Franchise Consultants: Their Roles and Responsibilities Brandon MS
Franchise Consultants: Their Roles and Responsibilities
With the ups and downs of the market and uncertainty affecting every industry, many people are searching for security. For would-be business owners, that can mean turning to a franchise rather than starting their own business, as a franchised business is one that comes with a proven track record and a built-in support system. Others, tired of losing money in the stock market, are interested in buying a business or franchise with their retirement funds .
Someone who is interested in purchasing a franchise may be familiar with the roles of the franchisor and the franchisee, but in researching franchises, they will likely come across what might be a less familiar term: franchise consultant.
In addition, there are also small business owners who are interested in franchising--that is, they would like to take their existing small business and turn it into a franchise, becoming franchisors themselves. To do this, many will work with franchise consultants.
So, what does a franchise consultant do? That depends on whether they are working with franchisees or franchisors.
A franchise consultant is someone who acts sort of as a guidance counselor for a potential franchisee by helping to guide them through the process of finding and purchasing a franchise and understanding the franchise industry. The franchise consultant can help the potential franchisee to analyze what the wisest franchise purchase might be based on their price range; whether they want a management franchise or for operating the franchise to become their full-time job; and what their strongest abilities and interests are. With their expertise, they can point out weak spots in a franchisor's offering or business plan.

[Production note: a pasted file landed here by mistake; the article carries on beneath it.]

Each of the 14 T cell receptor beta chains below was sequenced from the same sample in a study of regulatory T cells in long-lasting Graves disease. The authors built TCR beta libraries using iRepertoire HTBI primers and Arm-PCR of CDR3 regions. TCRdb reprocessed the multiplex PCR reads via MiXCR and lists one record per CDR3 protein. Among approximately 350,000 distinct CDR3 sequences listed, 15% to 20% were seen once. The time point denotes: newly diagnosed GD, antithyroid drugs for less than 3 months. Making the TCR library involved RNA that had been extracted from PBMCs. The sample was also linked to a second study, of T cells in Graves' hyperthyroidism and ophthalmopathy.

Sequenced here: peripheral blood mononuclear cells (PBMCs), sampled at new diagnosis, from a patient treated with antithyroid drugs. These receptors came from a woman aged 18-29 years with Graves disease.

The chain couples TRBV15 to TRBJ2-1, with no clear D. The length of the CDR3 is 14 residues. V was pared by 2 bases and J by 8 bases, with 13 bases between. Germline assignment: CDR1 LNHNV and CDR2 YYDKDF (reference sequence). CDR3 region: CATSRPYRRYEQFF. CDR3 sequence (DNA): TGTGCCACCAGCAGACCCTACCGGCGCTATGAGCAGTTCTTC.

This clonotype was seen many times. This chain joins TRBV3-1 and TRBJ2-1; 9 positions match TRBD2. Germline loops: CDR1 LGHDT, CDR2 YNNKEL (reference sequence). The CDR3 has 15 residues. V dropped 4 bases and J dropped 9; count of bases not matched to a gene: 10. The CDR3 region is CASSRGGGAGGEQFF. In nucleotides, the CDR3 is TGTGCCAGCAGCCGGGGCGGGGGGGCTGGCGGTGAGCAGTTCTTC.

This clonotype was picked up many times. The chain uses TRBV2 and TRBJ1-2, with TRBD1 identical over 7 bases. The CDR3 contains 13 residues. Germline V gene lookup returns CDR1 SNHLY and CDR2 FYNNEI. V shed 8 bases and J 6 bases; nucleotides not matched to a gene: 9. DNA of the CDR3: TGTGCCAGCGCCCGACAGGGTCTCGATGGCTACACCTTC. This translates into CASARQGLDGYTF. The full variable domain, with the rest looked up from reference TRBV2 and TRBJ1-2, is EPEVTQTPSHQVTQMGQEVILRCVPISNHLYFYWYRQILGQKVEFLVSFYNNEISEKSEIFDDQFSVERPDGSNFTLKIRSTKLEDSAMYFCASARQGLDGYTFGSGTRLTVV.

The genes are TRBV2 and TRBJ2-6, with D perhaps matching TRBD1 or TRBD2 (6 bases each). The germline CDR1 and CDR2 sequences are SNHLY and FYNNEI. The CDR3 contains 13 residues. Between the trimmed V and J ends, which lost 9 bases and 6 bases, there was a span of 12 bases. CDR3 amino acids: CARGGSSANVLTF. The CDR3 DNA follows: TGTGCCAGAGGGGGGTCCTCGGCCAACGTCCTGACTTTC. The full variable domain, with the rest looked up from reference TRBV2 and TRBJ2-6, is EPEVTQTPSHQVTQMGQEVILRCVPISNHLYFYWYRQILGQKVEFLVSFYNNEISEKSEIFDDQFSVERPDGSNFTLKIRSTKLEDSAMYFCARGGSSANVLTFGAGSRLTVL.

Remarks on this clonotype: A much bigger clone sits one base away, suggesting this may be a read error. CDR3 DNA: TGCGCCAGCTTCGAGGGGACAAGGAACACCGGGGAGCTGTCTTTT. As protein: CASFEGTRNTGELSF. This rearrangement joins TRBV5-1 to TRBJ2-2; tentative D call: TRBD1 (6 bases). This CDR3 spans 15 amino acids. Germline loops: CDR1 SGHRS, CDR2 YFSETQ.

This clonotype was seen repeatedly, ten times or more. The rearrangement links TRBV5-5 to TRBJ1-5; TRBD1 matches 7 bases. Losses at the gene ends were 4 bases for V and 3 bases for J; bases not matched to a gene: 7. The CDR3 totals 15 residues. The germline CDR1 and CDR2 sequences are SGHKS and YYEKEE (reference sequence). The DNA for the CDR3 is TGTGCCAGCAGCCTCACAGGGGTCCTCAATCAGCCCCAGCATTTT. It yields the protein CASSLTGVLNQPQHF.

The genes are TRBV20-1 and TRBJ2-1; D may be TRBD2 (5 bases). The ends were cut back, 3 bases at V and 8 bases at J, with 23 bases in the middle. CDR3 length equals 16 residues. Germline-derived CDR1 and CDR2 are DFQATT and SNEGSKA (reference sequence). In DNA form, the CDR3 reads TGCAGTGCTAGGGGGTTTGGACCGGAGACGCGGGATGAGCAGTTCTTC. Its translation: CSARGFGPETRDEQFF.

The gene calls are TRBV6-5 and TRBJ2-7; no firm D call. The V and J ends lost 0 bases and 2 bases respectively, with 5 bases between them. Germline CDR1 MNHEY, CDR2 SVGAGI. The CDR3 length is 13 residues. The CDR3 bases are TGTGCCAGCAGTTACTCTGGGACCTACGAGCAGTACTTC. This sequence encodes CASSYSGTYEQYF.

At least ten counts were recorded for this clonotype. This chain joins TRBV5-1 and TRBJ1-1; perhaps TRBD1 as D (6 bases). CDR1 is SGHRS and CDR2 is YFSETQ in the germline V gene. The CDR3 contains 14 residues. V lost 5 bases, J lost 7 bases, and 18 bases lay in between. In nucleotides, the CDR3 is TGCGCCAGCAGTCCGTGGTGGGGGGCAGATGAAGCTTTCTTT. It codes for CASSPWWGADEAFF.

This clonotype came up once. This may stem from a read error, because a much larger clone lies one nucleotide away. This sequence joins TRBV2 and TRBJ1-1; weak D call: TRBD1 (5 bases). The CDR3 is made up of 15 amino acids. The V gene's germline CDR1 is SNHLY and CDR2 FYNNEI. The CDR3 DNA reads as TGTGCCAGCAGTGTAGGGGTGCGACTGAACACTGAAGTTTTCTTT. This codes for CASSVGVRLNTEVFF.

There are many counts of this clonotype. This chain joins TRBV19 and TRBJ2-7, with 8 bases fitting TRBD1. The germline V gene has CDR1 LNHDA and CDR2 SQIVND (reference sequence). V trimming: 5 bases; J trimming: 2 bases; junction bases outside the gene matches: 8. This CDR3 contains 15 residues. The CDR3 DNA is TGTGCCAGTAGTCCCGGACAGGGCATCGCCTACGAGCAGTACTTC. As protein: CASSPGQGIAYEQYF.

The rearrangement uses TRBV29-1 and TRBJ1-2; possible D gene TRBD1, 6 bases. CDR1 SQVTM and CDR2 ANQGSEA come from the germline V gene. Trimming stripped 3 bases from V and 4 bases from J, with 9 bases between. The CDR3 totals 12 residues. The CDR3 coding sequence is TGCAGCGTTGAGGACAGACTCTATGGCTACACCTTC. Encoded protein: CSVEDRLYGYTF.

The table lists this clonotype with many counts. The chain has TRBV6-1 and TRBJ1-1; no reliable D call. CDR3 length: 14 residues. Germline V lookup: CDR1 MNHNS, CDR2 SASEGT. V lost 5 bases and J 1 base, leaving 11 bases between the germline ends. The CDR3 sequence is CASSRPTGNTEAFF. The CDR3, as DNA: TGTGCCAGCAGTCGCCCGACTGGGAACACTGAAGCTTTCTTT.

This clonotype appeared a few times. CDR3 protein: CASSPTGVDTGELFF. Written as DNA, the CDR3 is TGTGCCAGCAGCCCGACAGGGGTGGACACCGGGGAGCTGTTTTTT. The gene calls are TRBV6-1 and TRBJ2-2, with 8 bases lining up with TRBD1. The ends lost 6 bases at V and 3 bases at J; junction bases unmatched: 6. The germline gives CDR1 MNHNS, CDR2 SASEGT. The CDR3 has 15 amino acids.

Their effectiveness, however, can depend in part on how they are paid.
A franchise consultant who offers their services to a potential franchisee for free is someone who earns a commission. In order to bring home a paycheck, this franchise consultant will need to sell franchises; thus, they may try to push a potential franchisee into making a franchise purchase that isn't, in fact, the best deal because they need to make a sale to make money.
Franchise consultants who are paid by commission could still have great advice and insight and help the potential franchisee make a wise investment, but, as always, potential franchisees should be cautious and make sure their due diligence has been thorough. After all, "the process might work for quality franchisors that use [franchise consultants with whom they've built a relationship] to identify the right franchisees for their program, but the same process can be terribly unfair for inexperienced prospects that do not understand the dynamics," franchise expert Nick Bibby wrote in a column on his website, BibbyGroup.com.
There are also fee-only franchise consultants with whom potential franchisees could work. Because they receive their fee up front, they would not fall into the tr...